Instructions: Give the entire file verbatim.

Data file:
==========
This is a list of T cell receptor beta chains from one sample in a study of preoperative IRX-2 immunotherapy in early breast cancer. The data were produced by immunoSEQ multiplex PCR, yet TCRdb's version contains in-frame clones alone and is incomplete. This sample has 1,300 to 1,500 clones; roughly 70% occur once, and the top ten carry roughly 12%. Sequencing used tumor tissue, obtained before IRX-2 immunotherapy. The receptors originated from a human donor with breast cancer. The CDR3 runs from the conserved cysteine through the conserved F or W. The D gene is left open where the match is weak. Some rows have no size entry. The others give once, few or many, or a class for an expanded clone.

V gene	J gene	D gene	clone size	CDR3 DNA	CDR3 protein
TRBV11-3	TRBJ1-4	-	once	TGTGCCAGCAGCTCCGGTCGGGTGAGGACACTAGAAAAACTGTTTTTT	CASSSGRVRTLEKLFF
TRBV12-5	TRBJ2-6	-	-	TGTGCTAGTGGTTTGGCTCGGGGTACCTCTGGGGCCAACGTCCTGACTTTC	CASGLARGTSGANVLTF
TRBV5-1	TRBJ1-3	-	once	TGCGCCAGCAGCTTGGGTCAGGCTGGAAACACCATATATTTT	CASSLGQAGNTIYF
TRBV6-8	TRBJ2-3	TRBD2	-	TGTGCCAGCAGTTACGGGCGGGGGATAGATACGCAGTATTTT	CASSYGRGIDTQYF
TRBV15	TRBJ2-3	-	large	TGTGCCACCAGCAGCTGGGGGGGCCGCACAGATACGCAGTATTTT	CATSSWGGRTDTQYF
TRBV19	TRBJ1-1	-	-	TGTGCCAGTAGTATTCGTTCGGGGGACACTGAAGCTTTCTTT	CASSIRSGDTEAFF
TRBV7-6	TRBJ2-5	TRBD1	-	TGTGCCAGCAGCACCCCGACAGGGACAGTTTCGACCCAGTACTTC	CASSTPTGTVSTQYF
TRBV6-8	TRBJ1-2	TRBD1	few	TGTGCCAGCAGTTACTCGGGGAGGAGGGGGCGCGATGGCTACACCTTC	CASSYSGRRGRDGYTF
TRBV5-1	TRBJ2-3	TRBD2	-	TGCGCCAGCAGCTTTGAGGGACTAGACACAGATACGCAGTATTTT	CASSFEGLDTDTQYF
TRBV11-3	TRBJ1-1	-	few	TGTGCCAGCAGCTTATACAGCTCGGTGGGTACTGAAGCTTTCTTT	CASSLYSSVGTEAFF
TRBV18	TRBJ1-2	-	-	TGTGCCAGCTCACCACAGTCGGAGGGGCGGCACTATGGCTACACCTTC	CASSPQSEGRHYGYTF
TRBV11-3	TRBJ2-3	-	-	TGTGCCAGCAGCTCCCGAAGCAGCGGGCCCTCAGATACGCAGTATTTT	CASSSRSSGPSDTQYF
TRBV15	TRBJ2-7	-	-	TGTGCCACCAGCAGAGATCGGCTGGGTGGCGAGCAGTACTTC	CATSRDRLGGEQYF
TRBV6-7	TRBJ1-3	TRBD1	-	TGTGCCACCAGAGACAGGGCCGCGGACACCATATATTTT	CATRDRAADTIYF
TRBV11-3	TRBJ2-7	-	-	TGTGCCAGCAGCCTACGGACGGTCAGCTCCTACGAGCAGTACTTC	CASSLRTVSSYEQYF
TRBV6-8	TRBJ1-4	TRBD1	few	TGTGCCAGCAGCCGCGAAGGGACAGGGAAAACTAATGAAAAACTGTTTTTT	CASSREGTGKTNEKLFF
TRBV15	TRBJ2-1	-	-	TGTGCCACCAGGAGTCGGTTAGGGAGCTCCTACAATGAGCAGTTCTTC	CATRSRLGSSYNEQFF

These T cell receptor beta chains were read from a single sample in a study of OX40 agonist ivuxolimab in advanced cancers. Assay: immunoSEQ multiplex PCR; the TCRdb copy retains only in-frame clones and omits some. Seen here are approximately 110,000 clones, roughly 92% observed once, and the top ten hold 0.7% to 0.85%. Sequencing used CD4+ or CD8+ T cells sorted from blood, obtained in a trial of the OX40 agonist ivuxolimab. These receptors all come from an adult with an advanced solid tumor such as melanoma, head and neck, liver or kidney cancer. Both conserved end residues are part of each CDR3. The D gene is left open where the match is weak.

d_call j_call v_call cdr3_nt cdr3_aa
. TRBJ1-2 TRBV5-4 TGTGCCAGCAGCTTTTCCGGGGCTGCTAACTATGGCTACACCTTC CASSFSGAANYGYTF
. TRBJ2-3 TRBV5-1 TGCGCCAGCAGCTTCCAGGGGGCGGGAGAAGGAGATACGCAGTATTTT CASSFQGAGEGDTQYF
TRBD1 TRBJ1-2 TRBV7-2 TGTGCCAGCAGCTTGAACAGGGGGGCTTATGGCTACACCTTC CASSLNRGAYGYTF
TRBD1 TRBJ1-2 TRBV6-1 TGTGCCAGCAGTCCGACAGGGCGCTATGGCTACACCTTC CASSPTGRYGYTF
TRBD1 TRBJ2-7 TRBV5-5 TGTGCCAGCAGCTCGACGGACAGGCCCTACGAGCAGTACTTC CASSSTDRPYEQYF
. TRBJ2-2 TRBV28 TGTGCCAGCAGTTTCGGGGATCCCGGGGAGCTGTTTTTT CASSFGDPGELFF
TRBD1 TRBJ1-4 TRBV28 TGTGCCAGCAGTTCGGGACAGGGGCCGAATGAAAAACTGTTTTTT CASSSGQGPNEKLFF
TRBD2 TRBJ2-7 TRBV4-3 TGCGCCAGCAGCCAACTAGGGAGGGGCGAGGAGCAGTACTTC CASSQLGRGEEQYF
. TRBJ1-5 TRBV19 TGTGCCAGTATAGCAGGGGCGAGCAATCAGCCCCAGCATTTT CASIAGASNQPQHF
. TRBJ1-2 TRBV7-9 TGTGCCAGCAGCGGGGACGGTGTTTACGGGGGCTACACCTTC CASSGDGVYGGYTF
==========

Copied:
This is a list of T cell receptor beta chains from one sample in a study of preoperative IRX-2 immunotherapy in early breast cancer. The data were produced by immunoSEQ multiplex PCR, yet TCRdb's version contains in-frame clones alone and is incomplete. This sample has 1,300 to 1,500 clones; roughly 70% occur once, and the top ten carry roughly 12%. Sequencing used tumor tissue, obtained before IRX-2 immunotherapy. The receptors originated from a human donor with breast cancer. The CDR3 runs from the conserved cysteine through the conserved F or W. The D gene is left open where the match is weak. Some rows have no size entry. The others give once, few or many, or a class for an expanded clone.

V gene	J gene	D gene	clone size	CDR3 DNA	CDR3 protein
TRBV11-3	TRBJ1-4	-	once	TGTGCCAGCAGCTCCGGTCGGGTGAGGACACTAGAAAAACTGTTTTTT	CASSSGRVRTLEKLFF
TRBV12-5	TRBJ2-6	-	-	TGTGCTAGTGGTTTGGCTCGGGGTACCTCTGGGGCCAACGTCCTGACTTTC	CASGLARGTSGANVLTF
TRBV5-1	TRBJ1-3	-	once	TGCGCCAGCAGCTTGGGTCAGGCTGGAAACACCATATATTTT	CASSLGQAGNTIYF
TRBV6-8	TRBJ2-3	TRBD2	-	TGTGCCAGCAGTTACGGGCGGGGGATAGATACGCAGTATTTT	CASSYGRGIDTQYF
TRBV15	TRBJ2-3	-	large	TGTGCCACCAGCAGCTGGGGGGGCCGCACAGATACGCAGTATTTT	CATSSWGGRTDTQYF
TRBV19	TRBJ1-1	-	-	TGTGCCAGTAGTATTCGTTCGGGGGACACTGAAGCTTTCTTT	CASSIRSGDTEAFF
TRBV7-6	TRBJ2-5	TRBD1	-	TGTGCCAGCAGCACCCCGACAGGGACAGTTTCGACCCAGTACTTC	CASSTPTGTVSTQYF
TRBV6-8	TRBJ1-2	TRBD1	few	TGTGCCAGCAGTTACTCGGGGAGGAGGGGGCGCGATGGCTACACCTTC	CASSYSGRRGRDGYTF
TRBV5-1	TRBJ2-3	TRBD2	-	TGCGCCAGCAGCTTTGAGGGACTAGACACAGATACGCAGTATTTT	CASSFEGLDTDTQYF
TRBV11-3	TRBJ1-1	-	few	TGTGCCAGCAGCTTATACAGCTCGGTGGGTACTGAAGCTTTCTTT	CASSLYSSVGTEAFF
TRBV18	TRBJ1-2	-	-	TGTGCCAGCTCACCACAGTCGGAGGGGCGGCACTATGGCTACACCTTC	CASSPQSEGRHYGYTF
TRBV11-3	TRBJ2-3	-	-	TGTGCCAGCAGCTCCCGAAGCAGCGGGCCCTCAGATACGCAGTATTTT	CASSSRSSGPSDTQYF
TRBV15	TRBJ2-7	-	-	TGTGCCACCAGCAGAGATCGGCTGGGTGGCGAGCAGTACTTC	CATSRDRLGGEQYF
TRBV6-7	TRBJ1-3	TRBD1	-	TGTGCCACCAGAGACAGGGCCGCGGACACCATATATTTT	CATRDRAADTIYF
TRBV11-3	TRBJ2-7	-	-	TGTGCCAGCAGCCTACGGACGGTCAGCTCCTACGAGCAGTACTTC	CASSLRTVSSYEQYF
TRBV6-8	TRBJ1-4	TRBD1	few	TGTGCCAGCAGCCGCGAAGGGACAGGGAAAACTAATGAAAAACTGTTTTTT	CASSREGTGKTNEKLFF
TRBV15	TRBJ2-1	-	-	TGTGCCACCAGGAGTCGGTTAGGGAGCTCCTACAATGAGCAGTTCTTC	CATRSRLGSSYNEQFF

These T cell receptor beta chains were read from a single sample in a study of OX40 agonist ivuxolimab in advanced cancers. Assay: immunoSEQ multiplex PCR; the TCRdb copy retains only in-frame clones and omits some. Seen here are approximately 110,000 clones, roughly 92% observed once, and the top ten hold 0.7% to 0.85%. Sequencing used CD4+ or CD8+ T cells sorted from blood, obtained in a trial of the OX40 agonist ivuxolimab. These receptors all come from an adult with an advanced solid tumor such as melanoma, head and neck, liver or kidney cancer. Both conserved end residues are part of each CDR3. The D gene is left open where the match is weak.

d_call j_call v_call cdr3_nt cdr3_aa
. TRBJ1-2 TRBV5-4 TGTGCCAGCAGCTTTTCCGGGGCTGCTAACTATGGCTACACCTTC CASSFSGAANYGYTF
. TRBJ2-3 TRBV5-1 TGCGCCAGCAGCTTCCAGGGGGCGGGAGAAGGAGATACGCAGTATTTT CASSFQGAGEGDTQYF
TRBD1 TRBJ1-2 TRBV7-2 TGTGCCAGCAGCTTGAACAGGGGGGCTTATGGCTACACCTTC CASSLNRGAYGYTF
TRBD1 TRBJ1-2 TRBV6-1 TGTGCCAGCAGTCCGACAGGGCGCTATGGCTACACCTTC CASSPTGRYGYTF
TRBD1 TRBJ2-7 TRBV5-5 TGTGCCAGCAGCTCGACGGACAGGCCCTACGAGCAGTACTTC CASSSTDRPYEQYF
. TRBJ2-2 TRBV28 TGTGCCAGCAGTTTCGGGGATCCCGGGGAGCTGTTTTTT CASSFGDPGELFF
TRBD1 TRBJ1-4 TRBV28 TGTGCCAGCAGTTCGGGACAGGGGCCGAATGAAAAACTGTTTTTT CASSSGQGPNEKLFF
TRBD2 TRBJ2-7 TRBV4-3 TGCGCCAGCAGCCAACTAGGGAGGGGCGAGGAGCAGTACTTC CASSQLGRGEEQYF
. TRBJ1-5 TRBV19 TGTGCCAGTATAGCAGGGGCGAGCAATCAGCCCCAGCATTTT CASIAGASNQPQHF
. TRBJ1-2 TRBV7-9 TGTGCCAGCAGCGGGGACGGTGTTTACGGGGGCTACACCTTC CASSGDGVYGGYTF